It is, however, likely that the environment itself may change, and as a result the evolutionary adaptations of a species may work against their survival. A good example of this is the peppered moth in England. Two varieties of this moth were prevalent near Manchester; one was a light mottled gray color while the other was a darker shade. The lighter gray moth was more populous than the darker gray moth because it was able to camouflage itself better due to its lighter color: it was harder for birds to detect it against the trees, and, therefore, ate less of that variety than the darker moth which was easier to spot.With the coming of the industrial revolution the lighter colored moth’s population dwindled while the darker colored moth’s population flourished. The environment changed due to the dark smog produced by the surrounding factories. Basically, the lighter colored moth became easier for the birds to spot, whereas the darker one became harder for them to spot.
The natural pressure of the birds eating more of the light moths gave them less of a chance to reproduce successfully while the darker colored moth had a greater chance.In viewing humans in such terms, an evaluation of their place in the scheme of things is necessary. In taxonomy, where scientists classify the natural word of living things, humans, obviously, fall into the category or Kingdom, as it is called, of Animalia.
The Kingdom Animalia is the main category under which many other sub-categories exist for general to more specific classifications of multi-cellular organisms. Phylum, Class, Order, Family, Genus, and Species are these respective sub-categories.Humans are classified respectively as Chordata (Subphylum Vertebrata – having a vertebrae), Mammalia, Primates, Hominidae, Homo, and H. sapiens (H.
is for Homo). Class plays a particularly important role in anthropology: defining humans as mammals tells the anthropologist how humans conceive, gestate, and care for their offspring in successful reproduction of the species. Order, Family, Genus, and species, however, are just as important. Anthropologists are able to get a better picture as to how humans evolved when studying their classification. Humans have gone through many interim stages of evolution.It is widely believed that H. sapiens and the great apes evolved from a common ancestor, Australopithecus.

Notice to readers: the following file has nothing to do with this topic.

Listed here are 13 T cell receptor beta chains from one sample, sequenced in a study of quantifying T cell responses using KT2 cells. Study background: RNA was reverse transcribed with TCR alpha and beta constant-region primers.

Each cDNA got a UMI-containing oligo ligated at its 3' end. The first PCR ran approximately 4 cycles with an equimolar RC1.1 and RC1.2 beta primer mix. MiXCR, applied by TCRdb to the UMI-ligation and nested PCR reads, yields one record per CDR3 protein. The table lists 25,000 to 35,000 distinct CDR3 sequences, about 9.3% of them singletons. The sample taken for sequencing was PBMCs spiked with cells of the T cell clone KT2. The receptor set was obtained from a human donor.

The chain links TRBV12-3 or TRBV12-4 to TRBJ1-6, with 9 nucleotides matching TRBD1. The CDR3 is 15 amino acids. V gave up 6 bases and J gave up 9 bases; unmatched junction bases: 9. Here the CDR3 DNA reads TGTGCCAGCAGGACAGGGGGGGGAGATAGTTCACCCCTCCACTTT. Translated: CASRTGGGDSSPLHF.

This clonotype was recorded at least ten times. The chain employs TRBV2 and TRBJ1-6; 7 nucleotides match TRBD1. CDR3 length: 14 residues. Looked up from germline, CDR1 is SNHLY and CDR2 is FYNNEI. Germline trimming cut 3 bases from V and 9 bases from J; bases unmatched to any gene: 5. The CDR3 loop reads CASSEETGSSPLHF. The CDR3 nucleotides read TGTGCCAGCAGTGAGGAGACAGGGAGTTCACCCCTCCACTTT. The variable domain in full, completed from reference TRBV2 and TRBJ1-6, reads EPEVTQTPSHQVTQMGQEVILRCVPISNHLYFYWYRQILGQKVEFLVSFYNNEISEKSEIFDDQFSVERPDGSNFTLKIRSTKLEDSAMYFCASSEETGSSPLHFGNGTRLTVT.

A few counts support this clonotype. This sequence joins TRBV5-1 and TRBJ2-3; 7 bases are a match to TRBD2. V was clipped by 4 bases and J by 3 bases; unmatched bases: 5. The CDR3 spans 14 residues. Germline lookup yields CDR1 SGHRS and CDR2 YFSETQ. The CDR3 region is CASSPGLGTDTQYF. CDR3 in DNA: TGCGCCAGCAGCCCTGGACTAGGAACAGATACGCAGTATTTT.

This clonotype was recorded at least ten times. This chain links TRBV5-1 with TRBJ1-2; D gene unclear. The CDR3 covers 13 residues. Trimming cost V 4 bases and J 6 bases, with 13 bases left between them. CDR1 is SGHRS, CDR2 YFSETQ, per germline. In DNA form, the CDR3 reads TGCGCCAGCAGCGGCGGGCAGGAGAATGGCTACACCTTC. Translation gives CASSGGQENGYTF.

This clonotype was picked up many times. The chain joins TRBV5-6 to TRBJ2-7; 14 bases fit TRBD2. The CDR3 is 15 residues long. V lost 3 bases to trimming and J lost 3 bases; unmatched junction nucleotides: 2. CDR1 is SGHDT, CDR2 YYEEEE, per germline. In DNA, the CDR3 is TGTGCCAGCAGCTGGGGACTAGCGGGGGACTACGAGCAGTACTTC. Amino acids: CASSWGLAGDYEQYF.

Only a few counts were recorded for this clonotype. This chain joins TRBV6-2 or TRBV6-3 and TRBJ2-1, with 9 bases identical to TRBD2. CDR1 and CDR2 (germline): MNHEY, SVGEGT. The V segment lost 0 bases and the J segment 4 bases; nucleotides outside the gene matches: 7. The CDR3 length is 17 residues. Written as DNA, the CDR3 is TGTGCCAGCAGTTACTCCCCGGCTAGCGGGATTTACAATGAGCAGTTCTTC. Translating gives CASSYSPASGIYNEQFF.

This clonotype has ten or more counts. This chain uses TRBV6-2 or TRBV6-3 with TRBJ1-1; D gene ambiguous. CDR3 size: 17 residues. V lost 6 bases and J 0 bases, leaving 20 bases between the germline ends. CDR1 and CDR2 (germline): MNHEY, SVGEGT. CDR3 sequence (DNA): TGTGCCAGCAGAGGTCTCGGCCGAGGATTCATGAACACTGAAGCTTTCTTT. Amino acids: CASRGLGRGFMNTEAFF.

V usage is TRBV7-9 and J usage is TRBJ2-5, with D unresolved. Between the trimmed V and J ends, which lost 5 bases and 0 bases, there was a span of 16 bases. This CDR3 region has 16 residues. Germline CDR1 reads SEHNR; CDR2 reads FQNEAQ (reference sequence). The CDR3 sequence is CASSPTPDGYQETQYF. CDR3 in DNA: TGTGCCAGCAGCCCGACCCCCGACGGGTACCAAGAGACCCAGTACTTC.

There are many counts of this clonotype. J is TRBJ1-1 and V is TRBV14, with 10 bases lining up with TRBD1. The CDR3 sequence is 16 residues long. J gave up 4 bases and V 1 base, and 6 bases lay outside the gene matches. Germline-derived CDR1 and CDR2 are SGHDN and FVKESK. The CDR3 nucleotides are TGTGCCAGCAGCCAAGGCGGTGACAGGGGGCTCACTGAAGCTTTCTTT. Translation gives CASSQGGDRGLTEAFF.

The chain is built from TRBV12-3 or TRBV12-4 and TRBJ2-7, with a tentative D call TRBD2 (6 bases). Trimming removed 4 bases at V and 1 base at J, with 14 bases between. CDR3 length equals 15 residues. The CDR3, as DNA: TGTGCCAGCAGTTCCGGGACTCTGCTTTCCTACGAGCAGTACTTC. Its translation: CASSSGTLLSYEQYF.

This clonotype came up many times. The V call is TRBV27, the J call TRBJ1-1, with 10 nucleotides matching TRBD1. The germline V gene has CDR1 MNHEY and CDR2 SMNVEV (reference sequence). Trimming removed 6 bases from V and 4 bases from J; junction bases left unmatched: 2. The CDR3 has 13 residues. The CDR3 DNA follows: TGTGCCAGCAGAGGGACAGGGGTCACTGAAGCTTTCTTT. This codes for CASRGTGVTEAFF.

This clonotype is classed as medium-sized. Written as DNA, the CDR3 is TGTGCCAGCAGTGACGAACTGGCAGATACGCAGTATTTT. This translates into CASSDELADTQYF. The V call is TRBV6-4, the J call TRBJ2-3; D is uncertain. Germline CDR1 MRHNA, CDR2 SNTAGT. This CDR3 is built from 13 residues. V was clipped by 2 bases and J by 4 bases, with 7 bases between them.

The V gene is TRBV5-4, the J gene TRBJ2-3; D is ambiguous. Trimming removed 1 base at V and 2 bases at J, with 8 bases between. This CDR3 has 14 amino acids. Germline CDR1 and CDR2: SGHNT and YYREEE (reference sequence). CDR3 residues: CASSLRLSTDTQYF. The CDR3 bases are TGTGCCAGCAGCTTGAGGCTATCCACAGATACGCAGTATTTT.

Australopithecine fossils were prevalent in South Africa, and East Africa and date anywhere from 8 to 1. 6 million years ago. From Australopithecus evolved H. habilis (handy man), H. erectus (upright man), and then modern H. sapiens. It is important to note that Australopithecus refers to a different genus than Hominidae, but evolved, or diverged to yield better suited hominids, which humans descend from.
There is much fossil evidence supporting the evolutionary links and lineage of H.sapiens.What is most important to note, however, is that with every new species significant evolutionary adaptations occurred. It is easy to see how much of a contribution anthropology makes to better understanding human experience. As its main goal anthropology sets out to make sense of how humans live and what motivates them to act in similar and, most often, very different ways. The different sub-categories of anthropology and collaboration with other sciences better help anthropologists investigate, organize, and understand their subject matter.Evolution plays a big part in helping anthropologists piece together where humans come from and how they have changed over time.
There are yet many unanswered questions in anthropology, but with advances in science being applied to existing theories and data some answers may be found. The study of humans is a big undertaking and some questions will never be answered, but what ever pieces of the puzzle anthropologists can fit together will only enrich human experienced.